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OY VEY: We’re closer to a ‘Day After Tomorrow’ ice age than we thought


The oceans crash against skyscrapers, making aquatic tunnels of Manhattan streets. Heavy layers of snow pile on endlessly, burying entire civilizations in canopies of white. Eventually, liquid turns to ice, and life as we know it is threatened by an eternal freeze.

This is the harrowing disaster scenario of “The Day After Tomorrow,” a 2004 science fiction film directed by Roland Emmerich and starring Jake Gyllenhaal. Based on an imagined future of accelerated global warming, the movie was a major box office hit — it grossed over $500 million worldwide — but climatologists quickly took aim at its scientific value.

Patrick J. Michaels, a noted climate change skeptic, wrote in USA Today after the film’s release, “As a scientist, I bristle when lies dressed up as ‘science’ are used to influence political discourse. … Each one of these phenomena is physically impossible.”

He joined a chorus of critics who deemed the film wildly counterfactual. Yahoo featured “The Day After Tomorrow” in a top 10 list of scientifically inaccurate movies, while Duke University paleoclimatologist William Hyde declared, “This movie is to climate science as Frankenstein is to heart transplant surgery.”

Why is this spot getting colder while the rest of the world gets hotter?


Scientists have a theory about why the planet is going through a record warm stretch except for this area near Greenland. (Gillian Brockell/The Washington Post)
The extreme cooling trends depicted are caused by a collapse of the Atlantic Meridional Overturning Circulation, or AMOC, a North Atlantic ocean water circulation system that moderates temperatures north of the equator. When the movie was released, however, there had yet to be research examining such an event’s potential aftermath.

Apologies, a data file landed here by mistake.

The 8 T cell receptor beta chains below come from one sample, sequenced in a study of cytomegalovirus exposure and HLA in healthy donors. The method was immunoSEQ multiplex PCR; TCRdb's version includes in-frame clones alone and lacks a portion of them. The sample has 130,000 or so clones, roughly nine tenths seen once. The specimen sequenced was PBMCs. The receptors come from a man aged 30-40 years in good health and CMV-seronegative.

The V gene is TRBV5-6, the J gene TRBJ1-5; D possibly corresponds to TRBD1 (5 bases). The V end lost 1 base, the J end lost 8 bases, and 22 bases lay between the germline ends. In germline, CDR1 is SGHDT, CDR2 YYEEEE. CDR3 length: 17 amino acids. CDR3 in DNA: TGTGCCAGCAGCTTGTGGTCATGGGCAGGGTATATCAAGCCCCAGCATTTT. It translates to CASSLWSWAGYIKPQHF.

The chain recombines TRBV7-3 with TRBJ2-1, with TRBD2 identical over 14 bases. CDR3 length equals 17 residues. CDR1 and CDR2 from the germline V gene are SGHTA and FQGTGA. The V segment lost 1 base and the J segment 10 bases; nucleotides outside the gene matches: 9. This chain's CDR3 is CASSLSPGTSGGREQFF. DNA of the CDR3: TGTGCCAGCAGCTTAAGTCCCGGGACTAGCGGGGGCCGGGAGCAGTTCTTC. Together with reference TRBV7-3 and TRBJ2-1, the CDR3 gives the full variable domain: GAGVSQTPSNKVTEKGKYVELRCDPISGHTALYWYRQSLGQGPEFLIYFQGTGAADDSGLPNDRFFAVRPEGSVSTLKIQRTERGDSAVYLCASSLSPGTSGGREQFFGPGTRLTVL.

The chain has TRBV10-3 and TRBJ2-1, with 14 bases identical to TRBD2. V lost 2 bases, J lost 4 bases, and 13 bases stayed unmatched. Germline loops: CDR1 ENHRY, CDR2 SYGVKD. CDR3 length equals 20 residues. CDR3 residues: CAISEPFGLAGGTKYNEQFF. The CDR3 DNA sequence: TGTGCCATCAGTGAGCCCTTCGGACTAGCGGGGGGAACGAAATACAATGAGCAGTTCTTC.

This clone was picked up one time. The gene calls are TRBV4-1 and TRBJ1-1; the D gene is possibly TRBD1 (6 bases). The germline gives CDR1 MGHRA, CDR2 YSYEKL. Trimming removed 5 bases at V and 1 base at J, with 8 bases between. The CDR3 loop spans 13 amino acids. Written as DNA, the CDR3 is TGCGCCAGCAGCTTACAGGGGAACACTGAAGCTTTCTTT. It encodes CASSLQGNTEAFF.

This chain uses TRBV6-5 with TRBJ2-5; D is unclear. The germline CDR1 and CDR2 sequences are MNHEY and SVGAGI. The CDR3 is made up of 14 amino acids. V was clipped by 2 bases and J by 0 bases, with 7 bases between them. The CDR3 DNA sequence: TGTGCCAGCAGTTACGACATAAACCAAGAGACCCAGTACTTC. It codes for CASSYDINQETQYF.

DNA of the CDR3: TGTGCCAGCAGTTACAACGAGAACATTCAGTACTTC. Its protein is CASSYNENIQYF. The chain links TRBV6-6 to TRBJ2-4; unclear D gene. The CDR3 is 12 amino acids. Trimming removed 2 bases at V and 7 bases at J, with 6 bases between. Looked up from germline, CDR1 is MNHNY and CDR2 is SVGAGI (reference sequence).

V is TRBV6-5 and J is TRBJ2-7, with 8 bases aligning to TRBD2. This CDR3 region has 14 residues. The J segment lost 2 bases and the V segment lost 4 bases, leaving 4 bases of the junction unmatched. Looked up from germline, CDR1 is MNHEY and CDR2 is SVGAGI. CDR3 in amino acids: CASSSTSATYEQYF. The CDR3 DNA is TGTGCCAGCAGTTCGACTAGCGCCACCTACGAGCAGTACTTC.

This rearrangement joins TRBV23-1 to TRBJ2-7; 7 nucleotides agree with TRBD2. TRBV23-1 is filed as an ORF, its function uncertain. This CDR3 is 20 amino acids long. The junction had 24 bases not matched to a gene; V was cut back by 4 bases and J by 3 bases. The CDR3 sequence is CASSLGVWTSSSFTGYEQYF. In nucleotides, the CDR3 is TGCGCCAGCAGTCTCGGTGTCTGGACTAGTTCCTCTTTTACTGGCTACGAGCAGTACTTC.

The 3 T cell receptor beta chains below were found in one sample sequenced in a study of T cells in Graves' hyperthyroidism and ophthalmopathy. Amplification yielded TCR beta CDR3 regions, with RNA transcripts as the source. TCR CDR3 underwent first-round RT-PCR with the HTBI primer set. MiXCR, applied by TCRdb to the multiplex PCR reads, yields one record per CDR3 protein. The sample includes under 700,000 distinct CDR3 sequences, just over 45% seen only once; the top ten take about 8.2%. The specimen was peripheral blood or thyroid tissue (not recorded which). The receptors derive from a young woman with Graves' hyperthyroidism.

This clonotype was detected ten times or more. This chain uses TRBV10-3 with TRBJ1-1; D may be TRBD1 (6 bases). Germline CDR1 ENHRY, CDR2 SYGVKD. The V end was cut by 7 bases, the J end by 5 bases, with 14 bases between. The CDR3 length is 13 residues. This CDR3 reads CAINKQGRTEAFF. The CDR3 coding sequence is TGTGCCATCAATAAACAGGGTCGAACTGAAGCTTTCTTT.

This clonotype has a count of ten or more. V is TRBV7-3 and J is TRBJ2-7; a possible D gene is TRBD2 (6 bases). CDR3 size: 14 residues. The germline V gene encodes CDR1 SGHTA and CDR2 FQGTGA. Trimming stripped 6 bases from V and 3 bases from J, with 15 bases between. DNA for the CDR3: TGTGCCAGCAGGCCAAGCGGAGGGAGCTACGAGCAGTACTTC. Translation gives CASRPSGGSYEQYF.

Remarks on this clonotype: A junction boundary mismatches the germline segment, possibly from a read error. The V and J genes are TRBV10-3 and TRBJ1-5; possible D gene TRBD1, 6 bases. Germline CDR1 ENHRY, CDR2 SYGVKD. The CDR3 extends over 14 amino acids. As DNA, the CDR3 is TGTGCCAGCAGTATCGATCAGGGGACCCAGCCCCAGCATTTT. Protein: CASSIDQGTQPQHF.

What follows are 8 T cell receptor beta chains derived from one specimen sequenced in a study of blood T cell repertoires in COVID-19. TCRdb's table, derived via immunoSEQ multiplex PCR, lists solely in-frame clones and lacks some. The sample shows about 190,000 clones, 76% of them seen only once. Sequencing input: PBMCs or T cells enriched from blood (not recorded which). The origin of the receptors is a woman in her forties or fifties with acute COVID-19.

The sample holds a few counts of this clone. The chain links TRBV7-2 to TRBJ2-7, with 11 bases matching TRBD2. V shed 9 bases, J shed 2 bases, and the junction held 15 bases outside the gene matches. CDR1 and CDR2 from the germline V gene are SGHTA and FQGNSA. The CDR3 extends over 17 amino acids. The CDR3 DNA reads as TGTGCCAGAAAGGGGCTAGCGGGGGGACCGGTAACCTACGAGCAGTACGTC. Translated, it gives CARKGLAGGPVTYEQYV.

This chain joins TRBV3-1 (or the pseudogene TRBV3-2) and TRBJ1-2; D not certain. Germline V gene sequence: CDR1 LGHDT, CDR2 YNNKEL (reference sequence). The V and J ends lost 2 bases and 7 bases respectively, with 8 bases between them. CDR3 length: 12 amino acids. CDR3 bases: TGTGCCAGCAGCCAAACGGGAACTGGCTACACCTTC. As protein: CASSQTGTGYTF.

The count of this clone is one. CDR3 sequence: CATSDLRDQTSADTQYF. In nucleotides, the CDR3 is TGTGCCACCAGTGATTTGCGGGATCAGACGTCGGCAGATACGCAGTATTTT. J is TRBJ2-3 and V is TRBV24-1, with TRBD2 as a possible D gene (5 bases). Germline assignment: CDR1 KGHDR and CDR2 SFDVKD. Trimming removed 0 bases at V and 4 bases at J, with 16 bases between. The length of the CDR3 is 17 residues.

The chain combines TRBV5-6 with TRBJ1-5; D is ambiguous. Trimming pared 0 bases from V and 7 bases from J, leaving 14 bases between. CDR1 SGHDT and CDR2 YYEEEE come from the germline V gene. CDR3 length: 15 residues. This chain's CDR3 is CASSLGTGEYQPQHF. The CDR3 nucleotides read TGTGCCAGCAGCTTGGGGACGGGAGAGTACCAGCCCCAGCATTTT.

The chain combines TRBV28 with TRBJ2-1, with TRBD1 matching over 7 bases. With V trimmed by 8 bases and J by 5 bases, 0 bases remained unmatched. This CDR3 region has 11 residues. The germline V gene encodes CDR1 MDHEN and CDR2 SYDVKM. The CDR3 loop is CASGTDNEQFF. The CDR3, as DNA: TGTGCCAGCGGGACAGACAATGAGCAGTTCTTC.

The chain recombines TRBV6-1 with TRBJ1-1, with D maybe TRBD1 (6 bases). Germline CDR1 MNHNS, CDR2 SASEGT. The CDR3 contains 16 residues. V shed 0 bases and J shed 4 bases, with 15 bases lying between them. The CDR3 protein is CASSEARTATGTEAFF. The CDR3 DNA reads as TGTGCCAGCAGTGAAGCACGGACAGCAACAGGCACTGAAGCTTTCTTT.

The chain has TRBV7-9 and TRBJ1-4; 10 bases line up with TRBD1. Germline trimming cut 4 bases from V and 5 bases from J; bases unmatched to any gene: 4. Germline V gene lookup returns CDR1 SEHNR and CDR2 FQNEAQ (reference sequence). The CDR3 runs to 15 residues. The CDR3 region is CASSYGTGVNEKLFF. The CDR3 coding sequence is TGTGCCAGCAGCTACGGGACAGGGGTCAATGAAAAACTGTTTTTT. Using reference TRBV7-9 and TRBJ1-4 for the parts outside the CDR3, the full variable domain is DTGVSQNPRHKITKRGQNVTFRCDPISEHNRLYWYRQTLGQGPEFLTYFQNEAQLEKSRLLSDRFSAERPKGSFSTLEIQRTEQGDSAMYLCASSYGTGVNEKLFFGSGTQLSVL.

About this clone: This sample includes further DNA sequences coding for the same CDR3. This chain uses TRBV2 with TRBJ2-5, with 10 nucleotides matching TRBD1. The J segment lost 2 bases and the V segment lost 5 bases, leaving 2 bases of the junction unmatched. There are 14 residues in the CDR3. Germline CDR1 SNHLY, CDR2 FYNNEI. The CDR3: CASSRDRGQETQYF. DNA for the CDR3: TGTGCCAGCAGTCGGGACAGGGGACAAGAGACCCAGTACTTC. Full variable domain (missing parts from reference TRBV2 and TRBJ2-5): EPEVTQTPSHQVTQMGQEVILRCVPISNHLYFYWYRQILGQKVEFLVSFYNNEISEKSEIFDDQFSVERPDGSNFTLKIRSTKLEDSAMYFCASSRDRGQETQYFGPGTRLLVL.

Now, a University of Southampton climate study published in Nature Scientific Reports indicates that we were naive to feel safe from “The Day After Tomorrow”-esque realities.

“The basic scenario of the AMOC as a result of global warming is not completely out of the blue or unthinkable,” the study’s author, Sybren Drijfhout, told The Washington Post.

According to the oceanography and climate physics professor, current warming patterns not only indicate that a collapse of the AMOC is possible, but also that resulting consequences would resemble “The Day After Tomorrow,” though not to the same extremes.
Using an advanced climate model at Germany’s Max-Planck Institute to simulate both conditions of global warming and conditions of an AMOC collapse, Drijfhout’s team discovered that, in certain locations, local temperatures could register a drop of up to 20 degrees Fahrenheit, while the global mean temperature would drop by 1.5 degrees over a decade — three times stronger than warming trend prior to collapse.

The cold of a “Little Ice Age” would hit Western Europe the hardest, as indicated by this heat map. (Sybren Drijfhout) The cold of a “Little Ice Age” would hit Western Europe the hardest, as indicated by this heat map of 15 years after the start of AMOC collapse. (Sybren Drijfhout)
In a properly functioning circulatory system, the AMOC produces a milder climate downstream of the North Atlantic by bringing warm, salty surface water from the Indian Ocean and the South Atlantic to the northern hemisphere.

But this system depends on the connection of surface waters flowing to the north and deeper waters flowing to the south — imagine a “global conveyor belt” — that can occur within just a few sinking ranges in the North Atlantic. These ranges exist only where water on the surface sufficiently nears the freezing point such that it becomes dense and heavy enough to sink to the bottom.

With the Greenland ice sheet melting as a result of climate change, the AMOC’s essential process is slowing


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